It’s payback time at The Club
The Club (El Club)
I would certainly like to be a fly on the wall if the Pope ever settles down one night to watch this jarring and intense film. Directed by Pablo Larrain, and set in Chile, on a drab, remote seaside town becomes the setting for a group of priests. All were banished there, no longer fit to serve their parishes due to the sins they have committed in their past. During the opening credits, long before any dialogue occurs we are lulled into soothing beach sunset scenes with one of the men playing with his dog, scored to the stringed soundtrack of Estonian composer Arvo Part.
The four priests reside in a small house overseen by steely nun-turned-caretaker, Hermana (Antonia Zegers) who treats each of the men as her brothers, even up to the point of changing one of their nappies. Larrain did plenty of research, interviewing real clergy from the Catholic Church who confirmed houses such as this do in fact exist.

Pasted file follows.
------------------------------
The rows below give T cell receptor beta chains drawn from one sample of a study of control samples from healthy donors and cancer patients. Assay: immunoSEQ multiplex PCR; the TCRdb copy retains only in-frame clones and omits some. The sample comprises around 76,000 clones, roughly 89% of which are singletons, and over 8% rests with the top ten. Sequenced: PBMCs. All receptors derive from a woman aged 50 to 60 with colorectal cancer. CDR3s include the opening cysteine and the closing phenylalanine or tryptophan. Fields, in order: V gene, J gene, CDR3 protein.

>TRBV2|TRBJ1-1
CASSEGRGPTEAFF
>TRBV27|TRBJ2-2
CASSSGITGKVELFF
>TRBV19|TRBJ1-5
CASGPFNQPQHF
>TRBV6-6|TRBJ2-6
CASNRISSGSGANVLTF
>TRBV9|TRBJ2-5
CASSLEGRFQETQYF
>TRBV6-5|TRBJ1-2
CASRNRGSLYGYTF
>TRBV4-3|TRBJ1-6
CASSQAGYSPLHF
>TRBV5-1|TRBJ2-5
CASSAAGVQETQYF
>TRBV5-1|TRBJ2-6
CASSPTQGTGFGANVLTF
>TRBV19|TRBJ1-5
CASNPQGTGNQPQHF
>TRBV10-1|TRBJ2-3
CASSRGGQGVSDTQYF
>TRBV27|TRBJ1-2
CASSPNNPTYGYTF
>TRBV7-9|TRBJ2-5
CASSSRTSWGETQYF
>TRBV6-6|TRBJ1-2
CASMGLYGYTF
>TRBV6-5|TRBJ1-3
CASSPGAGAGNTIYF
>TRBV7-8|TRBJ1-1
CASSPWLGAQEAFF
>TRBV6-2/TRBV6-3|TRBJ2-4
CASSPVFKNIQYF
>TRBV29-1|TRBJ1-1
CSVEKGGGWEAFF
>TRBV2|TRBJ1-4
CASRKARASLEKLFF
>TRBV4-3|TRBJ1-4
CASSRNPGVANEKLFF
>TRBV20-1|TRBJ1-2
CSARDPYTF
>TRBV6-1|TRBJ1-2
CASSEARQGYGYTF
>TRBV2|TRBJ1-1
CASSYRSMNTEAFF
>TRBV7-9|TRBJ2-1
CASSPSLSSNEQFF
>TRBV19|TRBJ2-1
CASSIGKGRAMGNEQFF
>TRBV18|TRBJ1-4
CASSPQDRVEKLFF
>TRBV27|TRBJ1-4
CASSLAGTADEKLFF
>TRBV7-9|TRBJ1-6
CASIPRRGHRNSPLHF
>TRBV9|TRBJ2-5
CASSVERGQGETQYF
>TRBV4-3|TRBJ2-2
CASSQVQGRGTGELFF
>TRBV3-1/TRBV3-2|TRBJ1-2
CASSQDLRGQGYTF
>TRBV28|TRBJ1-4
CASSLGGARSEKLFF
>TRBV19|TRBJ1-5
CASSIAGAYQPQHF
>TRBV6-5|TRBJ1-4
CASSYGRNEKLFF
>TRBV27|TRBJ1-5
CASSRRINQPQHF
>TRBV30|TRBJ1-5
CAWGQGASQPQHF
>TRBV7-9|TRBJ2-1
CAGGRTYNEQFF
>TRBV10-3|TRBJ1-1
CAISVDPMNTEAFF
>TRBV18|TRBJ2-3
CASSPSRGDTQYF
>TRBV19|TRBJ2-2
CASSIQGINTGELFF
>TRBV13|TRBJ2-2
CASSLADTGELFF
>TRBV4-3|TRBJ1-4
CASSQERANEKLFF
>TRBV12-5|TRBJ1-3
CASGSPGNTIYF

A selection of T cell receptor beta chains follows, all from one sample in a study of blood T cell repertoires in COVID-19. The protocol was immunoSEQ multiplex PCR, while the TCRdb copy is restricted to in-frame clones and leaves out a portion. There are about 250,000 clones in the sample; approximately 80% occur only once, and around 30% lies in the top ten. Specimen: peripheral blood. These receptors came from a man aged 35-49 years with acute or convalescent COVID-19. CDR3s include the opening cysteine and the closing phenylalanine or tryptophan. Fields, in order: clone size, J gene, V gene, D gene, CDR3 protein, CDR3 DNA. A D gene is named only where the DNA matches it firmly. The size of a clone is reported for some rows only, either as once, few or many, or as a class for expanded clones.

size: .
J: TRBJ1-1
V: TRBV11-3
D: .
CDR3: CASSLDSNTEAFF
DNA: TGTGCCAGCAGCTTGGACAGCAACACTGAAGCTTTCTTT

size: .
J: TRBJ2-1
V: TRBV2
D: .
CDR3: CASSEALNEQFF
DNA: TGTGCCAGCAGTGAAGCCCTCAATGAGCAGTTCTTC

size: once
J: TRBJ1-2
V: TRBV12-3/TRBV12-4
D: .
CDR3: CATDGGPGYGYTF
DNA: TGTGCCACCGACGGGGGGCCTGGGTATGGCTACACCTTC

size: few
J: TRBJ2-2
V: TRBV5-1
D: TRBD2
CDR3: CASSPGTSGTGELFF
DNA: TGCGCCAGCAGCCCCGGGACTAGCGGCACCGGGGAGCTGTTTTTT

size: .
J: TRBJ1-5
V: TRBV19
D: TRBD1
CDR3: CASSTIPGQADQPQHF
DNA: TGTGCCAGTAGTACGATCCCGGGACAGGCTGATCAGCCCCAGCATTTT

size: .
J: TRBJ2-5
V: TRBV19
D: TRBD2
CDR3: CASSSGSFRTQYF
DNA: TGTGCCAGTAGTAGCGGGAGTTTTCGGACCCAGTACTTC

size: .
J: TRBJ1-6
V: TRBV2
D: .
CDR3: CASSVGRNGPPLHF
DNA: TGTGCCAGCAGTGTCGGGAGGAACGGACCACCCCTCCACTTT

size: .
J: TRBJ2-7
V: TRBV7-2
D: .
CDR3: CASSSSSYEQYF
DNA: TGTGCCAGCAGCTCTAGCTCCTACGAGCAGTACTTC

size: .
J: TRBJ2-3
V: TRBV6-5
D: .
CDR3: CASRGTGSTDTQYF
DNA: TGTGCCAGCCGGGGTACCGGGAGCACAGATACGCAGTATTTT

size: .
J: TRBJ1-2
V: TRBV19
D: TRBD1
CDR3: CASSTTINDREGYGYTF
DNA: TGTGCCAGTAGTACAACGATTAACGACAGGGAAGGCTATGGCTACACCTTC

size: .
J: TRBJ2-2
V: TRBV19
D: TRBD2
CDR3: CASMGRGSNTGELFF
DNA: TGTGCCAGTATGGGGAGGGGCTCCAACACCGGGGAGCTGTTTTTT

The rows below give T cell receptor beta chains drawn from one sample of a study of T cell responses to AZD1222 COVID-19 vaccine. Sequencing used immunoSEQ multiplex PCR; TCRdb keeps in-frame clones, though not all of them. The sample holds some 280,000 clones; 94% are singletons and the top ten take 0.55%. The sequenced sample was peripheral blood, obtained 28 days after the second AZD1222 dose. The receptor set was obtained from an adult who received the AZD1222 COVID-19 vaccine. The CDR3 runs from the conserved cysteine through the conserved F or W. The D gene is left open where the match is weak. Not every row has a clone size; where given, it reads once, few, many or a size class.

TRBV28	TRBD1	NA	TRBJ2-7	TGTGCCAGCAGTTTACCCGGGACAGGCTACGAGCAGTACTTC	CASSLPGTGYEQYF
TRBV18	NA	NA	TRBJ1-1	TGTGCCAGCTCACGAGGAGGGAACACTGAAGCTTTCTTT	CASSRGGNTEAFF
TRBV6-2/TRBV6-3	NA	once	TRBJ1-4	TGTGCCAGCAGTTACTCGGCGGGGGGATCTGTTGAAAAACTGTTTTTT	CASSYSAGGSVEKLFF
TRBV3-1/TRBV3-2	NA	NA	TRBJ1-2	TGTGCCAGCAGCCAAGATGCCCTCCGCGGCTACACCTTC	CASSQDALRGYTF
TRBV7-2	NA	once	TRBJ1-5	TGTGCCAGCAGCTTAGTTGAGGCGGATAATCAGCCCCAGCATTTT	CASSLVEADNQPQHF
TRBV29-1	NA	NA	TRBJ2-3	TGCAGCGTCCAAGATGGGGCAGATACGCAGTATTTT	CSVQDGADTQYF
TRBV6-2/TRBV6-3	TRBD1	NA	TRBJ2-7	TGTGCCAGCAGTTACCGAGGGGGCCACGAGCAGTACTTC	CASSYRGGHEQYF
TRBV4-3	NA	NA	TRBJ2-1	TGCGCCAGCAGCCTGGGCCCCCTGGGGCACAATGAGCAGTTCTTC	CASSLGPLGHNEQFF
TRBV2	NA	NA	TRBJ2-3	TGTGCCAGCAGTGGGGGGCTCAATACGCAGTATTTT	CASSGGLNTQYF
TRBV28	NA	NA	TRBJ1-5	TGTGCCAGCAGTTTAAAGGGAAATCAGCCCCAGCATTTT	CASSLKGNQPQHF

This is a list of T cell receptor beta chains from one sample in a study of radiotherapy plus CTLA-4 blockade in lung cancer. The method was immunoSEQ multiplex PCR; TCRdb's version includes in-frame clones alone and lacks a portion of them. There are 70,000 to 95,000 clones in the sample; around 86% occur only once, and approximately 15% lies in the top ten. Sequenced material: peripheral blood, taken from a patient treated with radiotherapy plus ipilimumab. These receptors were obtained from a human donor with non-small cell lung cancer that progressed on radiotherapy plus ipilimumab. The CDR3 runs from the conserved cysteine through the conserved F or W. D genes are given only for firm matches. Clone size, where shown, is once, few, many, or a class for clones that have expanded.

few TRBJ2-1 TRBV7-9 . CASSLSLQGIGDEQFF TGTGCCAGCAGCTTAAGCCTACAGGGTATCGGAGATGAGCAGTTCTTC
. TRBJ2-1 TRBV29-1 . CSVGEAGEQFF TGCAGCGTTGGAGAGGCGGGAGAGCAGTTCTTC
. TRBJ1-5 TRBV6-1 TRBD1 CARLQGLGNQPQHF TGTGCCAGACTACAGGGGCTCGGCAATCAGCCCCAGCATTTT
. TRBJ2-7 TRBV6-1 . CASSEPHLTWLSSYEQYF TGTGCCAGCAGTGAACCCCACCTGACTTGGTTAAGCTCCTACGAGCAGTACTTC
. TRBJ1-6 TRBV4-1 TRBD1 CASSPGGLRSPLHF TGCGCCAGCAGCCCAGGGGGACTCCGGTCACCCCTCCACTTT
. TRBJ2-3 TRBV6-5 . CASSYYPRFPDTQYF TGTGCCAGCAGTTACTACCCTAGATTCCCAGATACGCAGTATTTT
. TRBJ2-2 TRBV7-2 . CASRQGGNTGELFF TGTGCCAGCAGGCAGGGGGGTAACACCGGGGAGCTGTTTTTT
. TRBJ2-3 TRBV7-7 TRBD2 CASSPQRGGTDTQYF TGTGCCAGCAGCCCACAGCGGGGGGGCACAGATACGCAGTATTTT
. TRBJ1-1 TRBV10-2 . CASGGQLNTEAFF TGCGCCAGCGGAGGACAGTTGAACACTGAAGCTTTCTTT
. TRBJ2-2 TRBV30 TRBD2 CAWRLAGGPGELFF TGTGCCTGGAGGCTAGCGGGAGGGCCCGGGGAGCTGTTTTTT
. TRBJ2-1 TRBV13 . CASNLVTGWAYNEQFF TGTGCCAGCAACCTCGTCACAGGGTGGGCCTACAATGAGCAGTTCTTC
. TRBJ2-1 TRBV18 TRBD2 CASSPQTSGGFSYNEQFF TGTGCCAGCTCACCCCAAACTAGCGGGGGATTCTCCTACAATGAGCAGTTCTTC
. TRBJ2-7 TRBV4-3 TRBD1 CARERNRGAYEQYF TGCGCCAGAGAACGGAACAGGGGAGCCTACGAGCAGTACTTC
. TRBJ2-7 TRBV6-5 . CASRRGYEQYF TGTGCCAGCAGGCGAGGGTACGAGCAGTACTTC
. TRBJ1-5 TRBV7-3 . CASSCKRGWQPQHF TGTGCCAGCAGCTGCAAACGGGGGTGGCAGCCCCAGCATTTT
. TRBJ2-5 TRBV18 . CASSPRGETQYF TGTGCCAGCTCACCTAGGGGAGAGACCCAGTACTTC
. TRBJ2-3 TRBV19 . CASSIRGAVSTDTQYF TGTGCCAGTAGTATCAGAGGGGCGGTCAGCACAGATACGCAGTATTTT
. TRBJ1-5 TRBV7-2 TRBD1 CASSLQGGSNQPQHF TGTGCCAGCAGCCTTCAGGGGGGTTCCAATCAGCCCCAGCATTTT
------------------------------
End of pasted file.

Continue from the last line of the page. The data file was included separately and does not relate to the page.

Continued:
What is even more shocking is that it is completely funded by the Church.
The men are all mostly middle aged, and to take some time out from remembering why they are there, seek comfort and enjoyment in greyhound racing, along with the good fortune they receive from it. What would God say, not much repentance happening here you may ask?
All of their filthy past is mired with their convictions and desire linked to paedophilia, political corruption and even selling babies. The heat soon gets turned up with the arrival of new priest, Father Lazcano. Unfortunately for him his stint at the house comes to an abrupt and violent end when he is tracked down by ex-altar boy called Sandokan he once knew.
Sandokan makes a spectacle outside the house, yelling graphic expletives of what he had to endure, what happens next forces the Church to send in Father Garcia (Marcel Alonso) to investigate the house with hopes of shutting it down. He makes each of the men face their convictions and manages to get them to confess even more. By the end of it you are unsure who to dislike the most.
Sandokan is most likely the leading man who gets plenty of time to really illustrate the psychological damage and suffering he still bears. It’s not all doom and gloom however because throughout the film there are dark comic moments and each character is thoroughly engaging. El Club has already been submitted for an Oscar and one would suspect it stands a good chance of going all the way to grab the gold.
Out March 25 in cinemas.